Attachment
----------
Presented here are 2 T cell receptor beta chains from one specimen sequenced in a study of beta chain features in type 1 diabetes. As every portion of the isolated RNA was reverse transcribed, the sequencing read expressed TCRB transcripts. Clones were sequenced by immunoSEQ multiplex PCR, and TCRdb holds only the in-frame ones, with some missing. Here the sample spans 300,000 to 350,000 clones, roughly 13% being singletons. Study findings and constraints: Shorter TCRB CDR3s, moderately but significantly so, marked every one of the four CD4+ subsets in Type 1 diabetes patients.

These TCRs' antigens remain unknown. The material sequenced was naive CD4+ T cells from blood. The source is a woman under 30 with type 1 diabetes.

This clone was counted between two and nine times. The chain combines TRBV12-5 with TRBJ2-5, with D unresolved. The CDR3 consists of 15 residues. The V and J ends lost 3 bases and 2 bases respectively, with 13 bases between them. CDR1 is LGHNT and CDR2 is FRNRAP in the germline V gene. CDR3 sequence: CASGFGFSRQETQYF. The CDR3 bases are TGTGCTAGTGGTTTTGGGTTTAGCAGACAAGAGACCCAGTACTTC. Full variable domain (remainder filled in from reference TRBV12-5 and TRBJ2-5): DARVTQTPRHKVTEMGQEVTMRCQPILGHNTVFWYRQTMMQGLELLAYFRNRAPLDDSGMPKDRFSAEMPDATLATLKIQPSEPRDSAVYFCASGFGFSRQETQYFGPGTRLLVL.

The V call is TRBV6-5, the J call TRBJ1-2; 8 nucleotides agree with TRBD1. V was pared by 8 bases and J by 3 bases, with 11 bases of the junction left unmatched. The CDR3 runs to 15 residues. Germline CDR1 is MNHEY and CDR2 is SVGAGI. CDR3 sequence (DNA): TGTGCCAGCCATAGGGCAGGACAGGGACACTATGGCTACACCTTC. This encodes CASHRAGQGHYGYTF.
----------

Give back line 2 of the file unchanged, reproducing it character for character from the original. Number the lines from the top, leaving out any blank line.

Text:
These TCRs' antigens remain unknown. The material sequenced was naive CD4+ T cells from blood. The source is a woman under 30 with type 1 diabetes.